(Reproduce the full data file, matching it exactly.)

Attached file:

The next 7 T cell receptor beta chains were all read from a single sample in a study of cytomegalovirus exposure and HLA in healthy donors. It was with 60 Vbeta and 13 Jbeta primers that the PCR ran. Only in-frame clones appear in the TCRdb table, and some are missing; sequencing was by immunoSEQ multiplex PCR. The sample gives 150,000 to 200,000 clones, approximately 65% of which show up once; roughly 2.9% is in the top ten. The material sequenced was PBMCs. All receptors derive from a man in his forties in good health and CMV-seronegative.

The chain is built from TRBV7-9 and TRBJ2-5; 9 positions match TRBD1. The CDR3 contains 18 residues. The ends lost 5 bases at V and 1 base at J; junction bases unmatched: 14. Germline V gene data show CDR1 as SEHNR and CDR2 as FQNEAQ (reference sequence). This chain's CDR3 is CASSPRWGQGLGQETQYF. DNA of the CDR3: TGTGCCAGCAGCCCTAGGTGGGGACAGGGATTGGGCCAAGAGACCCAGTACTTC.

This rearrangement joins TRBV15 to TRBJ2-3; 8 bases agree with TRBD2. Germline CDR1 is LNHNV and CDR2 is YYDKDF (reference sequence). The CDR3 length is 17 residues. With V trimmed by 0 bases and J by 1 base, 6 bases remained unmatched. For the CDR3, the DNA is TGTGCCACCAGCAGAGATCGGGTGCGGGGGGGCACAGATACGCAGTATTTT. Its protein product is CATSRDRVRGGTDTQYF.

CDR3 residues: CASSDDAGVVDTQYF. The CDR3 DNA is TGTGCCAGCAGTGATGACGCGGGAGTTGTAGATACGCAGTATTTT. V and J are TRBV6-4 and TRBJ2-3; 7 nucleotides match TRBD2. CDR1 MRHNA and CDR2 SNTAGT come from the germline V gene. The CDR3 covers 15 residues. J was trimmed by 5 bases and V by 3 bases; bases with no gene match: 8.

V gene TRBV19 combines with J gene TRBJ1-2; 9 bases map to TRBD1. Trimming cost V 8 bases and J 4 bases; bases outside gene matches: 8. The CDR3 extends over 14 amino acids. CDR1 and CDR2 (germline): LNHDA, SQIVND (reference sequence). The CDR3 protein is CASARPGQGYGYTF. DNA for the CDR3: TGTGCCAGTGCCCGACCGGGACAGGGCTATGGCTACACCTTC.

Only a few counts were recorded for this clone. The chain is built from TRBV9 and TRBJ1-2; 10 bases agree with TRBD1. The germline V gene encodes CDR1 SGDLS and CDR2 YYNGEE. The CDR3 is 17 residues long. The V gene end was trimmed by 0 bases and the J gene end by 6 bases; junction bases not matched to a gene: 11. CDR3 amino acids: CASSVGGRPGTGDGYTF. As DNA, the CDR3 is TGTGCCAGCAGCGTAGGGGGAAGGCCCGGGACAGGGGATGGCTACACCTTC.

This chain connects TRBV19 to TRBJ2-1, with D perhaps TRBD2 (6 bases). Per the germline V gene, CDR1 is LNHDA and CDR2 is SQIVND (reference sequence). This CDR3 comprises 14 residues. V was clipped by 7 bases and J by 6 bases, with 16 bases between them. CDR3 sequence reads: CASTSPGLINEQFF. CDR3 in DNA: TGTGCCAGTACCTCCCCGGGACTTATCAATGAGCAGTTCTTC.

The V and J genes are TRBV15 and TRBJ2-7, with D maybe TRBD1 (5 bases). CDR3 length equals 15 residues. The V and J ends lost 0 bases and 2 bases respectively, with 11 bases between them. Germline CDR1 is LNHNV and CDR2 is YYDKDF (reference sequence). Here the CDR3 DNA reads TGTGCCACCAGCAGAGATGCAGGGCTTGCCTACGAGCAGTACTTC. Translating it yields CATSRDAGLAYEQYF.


The next 7 T cell receptor beta chains were all read from a single sample in a study of cytomegalovirus exposure and HLA in healthy donors. It was with 60 Vbeta and 13 Jbeta primers that the PCR ran. Only in-frame clones appear in the TCRdb table, and some are missing; sequencing was by immunoSEQ multiplex PCR. The sample gives 150,000 to 200,000 clones, approximately 65% of which show up once; roughly 2.9% is in the top ten. The material sequenced was PBMCs. All receptors derive from a man in his forties in good health and CMV-seronegative.

The chain is built from TRBV7-9 and TRBJ2-5; 9 positions match TRBD1. The CDR3 contains 18 residues. The ends lost 5 bases at V and 1 base at J; junction bases unmatched: 14. Germline V gene data show CDR1 as SEHNR and CDR2 as FQNEAQ (reference sequence). This chain's CDR3 is CASSPRWGQGLGQETQYF. DNA of the CDR3: TGTGCCAGCAGCCCTAGGTGGGGACAGGGATTGGGCCAAGAGACCCAGTACTTC.

This rearrangement joins TRBV15 to TRBJ2-3; 8 bases agree with TRBD2. Germline CDR1 is LNHNV and CDR2 is YYDKDF (reference sequence). The CDR3 length is 17 residues. With V trimmed by 0 bases and J by 1 base, 6 bases remained unmatched. For the CDR3, the DNA is TGTGCCACCAGCAGAGATCGGGTGCGGGGGGGCACAGATACGCAGTATTTT. Its protein product is CATSRDRVRGGTDTQYF.

CDR3 residues: CASSDDAGVVDTQYF. The CDR3 DNA is TGTGCCAGCAGTGATGACGCGGGAGTTGTAGATACGCAGTATTTT. V and J are TRBV6-4 and TRBJ2-3; 7 nucleotides match TRBD2. CDR1 MRHNA and CDR2 SNTAGT come from the germline V gene. The CDR3 covers 15 residues. J was trimmed by 5 bases and V by 3 bases; bases with no gene match: 8.

V gene TRBV19 combines with J gene TRBJ1-2; 9 bases map to TRBD1. Trimming cost V 8 bases and J 4 bases; bases outside gene matches: 8. The CDR3 extends over 14 amino acids. CDR1 and CDR2 (germline): LNHDA, SQIVND (reference sequence). The CDR3 protein is CASARPGQGYGYTF. DNA for the CDR3: TGTGCCAGTGCCCGACCGGGACAGGGCTATGGCTACACCTTC.

Only a few counts were recorded for this clone. The chain is built from TRBV9 and TRBJ1-2; 10 bases agree with TRBD1. The germline V gene encodes CDR1 SGDLS and CDR2 YYNGEE. The CDR3 is 17 residues long. The V gene end was trimmed by 0 bases and the J gene end by 6 bases; junction bases not matched to a gene: 11. CDR3 amino acids: CASSVGGRPGTGDGYTF. As DNA, the CDR3 is TGTGCCAGCAGCGTAGGGGGAAGGCCCGGGACAGGGGATGGCTACACCTTC.

This chain connects TRBV19 to TRBJ2-1, with D perhaps TRBD2 (6 bases). Per the germline V gene, CDR1 is LNHDA and CDR2 is SQIVND (reference sequence). This CDR3 comprises 14 residues. V was clipped by 7 bases and J by 6 bases, with 16 bases between them. CDR3 sequence reads: CASTSPGLINEQFF. CDR3 in DNA: TGTGCCAGTACCTCCCCGGGACTTATCAATGAGCAGTTCTTC.

The V and J genes are TRBV15 and TRBJ2-7, with D maybe TRBD1 (5 bases). CDR3 length equals 15 residues. The V and J ends lost 0 bases and 2 bases respectively, with 11 bases between them. Germline CDR1 is LNHNV and CDR2 is YYDKDF (reference sequence). Here the CDR3 DNA reads TGTGCCACCAGCAGAGATGCAGGGCTTGCCTACGAGCAGTACTTC. Translating it yields CATSRDAGLAYEQYF.